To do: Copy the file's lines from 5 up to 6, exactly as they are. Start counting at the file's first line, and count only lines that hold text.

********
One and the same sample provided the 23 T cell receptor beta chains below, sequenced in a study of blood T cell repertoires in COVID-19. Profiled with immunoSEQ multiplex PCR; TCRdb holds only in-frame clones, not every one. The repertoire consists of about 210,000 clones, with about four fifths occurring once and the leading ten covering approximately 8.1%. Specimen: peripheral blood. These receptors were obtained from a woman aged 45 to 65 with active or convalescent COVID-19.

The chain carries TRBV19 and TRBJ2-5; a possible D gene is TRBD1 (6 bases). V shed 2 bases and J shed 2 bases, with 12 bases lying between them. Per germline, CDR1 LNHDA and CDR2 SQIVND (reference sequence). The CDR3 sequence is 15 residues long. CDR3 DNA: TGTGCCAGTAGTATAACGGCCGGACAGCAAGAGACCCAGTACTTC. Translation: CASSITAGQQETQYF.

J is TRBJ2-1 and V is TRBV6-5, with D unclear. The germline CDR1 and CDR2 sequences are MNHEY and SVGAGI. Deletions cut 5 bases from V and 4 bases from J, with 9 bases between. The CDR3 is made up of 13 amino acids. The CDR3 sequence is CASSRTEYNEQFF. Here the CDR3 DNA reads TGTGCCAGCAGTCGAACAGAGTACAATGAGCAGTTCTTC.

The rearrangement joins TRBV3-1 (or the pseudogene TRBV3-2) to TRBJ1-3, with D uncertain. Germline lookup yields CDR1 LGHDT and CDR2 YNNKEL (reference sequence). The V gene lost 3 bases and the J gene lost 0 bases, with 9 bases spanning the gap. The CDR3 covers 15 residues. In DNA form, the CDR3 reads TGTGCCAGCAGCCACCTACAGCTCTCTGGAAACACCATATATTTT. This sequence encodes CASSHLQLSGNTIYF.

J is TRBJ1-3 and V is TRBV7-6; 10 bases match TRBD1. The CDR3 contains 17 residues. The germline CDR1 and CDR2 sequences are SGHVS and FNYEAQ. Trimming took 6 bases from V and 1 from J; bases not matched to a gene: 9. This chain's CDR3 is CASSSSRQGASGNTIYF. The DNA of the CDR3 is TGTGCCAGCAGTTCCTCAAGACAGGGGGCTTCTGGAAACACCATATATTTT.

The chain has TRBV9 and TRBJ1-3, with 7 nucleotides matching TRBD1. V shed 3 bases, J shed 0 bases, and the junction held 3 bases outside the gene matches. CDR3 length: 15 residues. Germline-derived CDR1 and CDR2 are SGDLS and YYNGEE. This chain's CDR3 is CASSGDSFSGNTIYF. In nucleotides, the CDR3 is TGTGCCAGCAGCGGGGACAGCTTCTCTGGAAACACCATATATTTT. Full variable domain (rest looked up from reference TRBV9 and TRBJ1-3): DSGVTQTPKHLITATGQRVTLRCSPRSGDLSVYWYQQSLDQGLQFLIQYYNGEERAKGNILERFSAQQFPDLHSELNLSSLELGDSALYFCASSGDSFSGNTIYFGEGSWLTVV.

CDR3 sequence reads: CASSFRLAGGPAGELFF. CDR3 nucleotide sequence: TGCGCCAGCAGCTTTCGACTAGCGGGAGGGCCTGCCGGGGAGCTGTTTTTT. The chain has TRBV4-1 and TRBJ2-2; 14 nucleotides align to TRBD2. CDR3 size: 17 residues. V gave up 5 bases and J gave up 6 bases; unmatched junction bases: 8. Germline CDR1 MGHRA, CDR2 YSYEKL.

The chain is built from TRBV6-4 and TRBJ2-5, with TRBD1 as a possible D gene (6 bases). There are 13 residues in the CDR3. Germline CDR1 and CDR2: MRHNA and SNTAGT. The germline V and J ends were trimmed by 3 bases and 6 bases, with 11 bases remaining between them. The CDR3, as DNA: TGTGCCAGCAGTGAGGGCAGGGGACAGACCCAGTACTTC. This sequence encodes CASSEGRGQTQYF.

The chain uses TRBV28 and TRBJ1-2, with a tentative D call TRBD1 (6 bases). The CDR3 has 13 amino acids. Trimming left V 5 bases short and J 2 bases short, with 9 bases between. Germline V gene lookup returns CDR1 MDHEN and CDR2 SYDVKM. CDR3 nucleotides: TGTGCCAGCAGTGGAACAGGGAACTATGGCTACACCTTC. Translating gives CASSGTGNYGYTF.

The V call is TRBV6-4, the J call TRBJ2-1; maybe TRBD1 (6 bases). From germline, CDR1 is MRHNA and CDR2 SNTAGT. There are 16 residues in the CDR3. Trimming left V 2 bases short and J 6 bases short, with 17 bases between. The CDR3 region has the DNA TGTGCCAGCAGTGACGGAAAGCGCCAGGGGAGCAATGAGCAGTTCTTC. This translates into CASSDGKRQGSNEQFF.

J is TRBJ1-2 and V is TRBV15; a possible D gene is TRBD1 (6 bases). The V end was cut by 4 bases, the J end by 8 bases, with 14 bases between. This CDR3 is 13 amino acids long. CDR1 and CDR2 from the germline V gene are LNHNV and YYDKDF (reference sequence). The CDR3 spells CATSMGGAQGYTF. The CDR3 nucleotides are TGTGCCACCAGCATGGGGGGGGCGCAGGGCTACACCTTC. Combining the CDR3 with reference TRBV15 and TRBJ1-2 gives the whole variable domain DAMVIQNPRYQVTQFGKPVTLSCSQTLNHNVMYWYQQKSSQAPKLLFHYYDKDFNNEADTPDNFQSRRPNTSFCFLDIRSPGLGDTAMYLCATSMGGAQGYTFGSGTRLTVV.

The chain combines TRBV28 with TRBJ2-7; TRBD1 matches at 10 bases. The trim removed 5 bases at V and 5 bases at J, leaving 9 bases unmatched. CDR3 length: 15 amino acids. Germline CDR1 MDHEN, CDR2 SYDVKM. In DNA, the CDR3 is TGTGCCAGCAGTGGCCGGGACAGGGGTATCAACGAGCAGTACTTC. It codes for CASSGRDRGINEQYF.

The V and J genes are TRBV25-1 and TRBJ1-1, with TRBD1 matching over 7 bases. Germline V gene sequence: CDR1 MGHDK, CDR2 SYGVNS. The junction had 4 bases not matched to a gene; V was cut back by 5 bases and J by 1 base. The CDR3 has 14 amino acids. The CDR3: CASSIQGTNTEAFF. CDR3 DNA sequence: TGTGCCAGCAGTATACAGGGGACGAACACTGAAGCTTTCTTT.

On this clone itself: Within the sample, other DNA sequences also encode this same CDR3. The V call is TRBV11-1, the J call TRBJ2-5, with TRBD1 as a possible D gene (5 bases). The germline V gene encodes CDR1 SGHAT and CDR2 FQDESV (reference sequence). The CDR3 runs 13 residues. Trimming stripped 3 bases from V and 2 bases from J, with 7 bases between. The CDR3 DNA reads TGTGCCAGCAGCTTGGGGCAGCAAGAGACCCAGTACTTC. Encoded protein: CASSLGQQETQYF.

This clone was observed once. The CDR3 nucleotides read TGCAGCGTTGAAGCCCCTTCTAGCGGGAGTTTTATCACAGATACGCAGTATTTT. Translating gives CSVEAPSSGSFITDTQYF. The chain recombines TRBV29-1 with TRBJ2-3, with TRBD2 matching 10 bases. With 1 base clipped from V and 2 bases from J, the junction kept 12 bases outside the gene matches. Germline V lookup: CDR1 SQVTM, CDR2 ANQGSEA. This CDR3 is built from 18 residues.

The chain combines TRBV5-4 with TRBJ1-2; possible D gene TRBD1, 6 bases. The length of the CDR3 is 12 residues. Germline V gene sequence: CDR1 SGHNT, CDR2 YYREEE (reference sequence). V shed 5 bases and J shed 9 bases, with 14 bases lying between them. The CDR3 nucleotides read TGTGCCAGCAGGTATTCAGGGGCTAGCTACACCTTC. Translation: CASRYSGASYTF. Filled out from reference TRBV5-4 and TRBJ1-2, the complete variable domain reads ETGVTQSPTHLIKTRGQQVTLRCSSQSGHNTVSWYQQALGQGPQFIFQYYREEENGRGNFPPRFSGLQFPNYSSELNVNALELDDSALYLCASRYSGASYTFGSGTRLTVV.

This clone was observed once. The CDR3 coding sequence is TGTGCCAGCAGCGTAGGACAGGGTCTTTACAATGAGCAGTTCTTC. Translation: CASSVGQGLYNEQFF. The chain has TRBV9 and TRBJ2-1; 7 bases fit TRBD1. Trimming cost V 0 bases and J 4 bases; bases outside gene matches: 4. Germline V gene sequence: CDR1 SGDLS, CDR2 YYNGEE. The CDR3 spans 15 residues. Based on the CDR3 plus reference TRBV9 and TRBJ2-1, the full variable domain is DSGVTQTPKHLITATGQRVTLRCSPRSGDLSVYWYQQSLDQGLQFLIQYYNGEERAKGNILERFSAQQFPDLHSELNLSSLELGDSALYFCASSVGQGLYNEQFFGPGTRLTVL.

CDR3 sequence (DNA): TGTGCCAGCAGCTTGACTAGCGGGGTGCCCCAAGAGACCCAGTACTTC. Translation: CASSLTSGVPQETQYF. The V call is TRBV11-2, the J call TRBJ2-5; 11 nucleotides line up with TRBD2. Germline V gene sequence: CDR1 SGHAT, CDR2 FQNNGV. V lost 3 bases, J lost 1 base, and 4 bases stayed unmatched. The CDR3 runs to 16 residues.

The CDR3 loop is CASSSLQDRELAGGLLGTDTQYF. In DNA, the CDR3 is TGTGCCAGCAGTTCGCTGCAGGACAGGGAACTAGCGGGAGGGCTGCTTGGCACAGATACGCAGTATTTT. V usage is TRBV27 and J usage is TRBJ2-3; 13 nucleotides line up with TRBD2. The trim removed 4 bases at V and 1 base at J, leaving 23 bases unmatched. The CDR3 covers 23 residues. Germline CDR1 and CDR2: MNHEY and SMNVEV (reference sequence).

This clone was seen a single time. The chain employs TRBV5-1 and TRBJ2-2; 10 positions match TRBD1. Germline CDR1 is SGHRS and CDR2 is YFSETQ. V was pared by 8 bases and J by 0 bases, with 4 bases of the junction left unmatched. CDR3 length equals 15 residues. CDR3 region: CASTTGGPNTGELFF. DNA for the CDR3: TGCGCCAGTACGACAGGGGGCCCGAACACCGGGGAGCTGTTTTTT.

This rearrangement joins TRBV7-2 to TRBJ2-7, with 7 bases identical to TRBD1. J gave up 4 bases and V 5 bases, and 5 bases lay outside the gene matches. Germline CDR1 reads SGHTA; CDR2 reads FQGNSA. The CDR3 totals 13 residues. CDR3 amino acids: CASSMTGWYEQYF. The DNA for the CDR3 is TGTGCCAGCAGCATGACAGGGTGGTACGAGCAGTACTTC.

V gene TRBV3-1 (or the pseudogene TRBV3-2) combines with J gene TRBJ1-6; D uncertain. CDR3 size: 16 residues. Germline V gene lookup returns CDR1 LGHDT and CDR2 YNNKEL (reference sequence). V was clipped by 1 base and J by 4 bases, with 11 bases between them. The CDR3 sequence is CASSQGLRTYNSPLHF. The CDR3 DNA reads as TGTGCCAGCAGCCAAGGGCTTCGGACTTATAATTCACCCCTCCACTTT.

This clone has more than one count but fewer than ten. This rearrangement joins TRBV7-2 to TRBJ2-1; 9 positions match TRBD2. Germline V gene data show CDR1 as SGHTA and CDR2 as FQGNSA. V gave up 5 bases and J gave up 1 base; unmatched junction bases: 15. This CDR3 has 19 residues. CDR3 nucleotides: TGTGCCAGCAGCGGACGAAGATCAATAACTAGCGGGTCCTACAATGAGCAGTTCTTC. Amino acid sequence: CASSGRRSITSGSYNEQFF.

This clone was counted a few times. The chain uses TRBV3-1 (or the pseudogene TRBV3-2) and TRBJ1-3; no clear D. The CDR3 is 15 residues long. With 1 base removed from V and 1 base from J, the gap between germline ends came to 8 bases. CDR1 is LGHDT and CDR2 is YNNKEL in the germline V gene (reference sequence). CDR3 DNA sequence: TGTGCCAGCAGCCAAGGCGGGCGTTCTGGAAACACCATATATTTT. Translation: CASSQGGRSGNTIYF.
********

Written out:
J is TRBJ1-3 and V is TRBV7-6; 10 bases match TRBD1. The CDR3 contains 17 residues. The germline CDR1 and CDR2 sequences are SGHVS and FNYEAQ. Trimming took 6 bases from V and 1 from J; bases not matched to a gene: 9. This chain's CDR3 is CASSSSRQGASGNTIYF. The DNA of the CDR3 is TGTGCCAGCAGTTCCTCAAGACAGGGGGCTTCTGGAAACACCATATATTTT.

The chain has TRBV9 and TRBJ1-3, with 7 nucleotides matching TRBD1. V shed 3 bases, J shed 0 bases, and the junction held 3 bases outside the gene matches. CDR3 length: 15 residues. Germline-derived CDR1 and CDR2 are SGDLS and YYNGEE. This chain's CDR3 is CASSGDSFSGNTIYF. In nucleotides, the CDR3 is TGTGCCAGCAGCGGGGACAGCTTCTCTGGAAACACCATATATTTT. Full variable domain (rest looked up from reference TRBV9 and TRBJ1-3): DSGVTQTPKHLITATGQRVTLRCSPRSGDLSVYWYQQSLDQGLQFLIQYYNGEERAKGNILERFSAQQFPDLHSELNLSSLELGDSALYFCASSGDSFSGNTIYFGEGSWLTVV.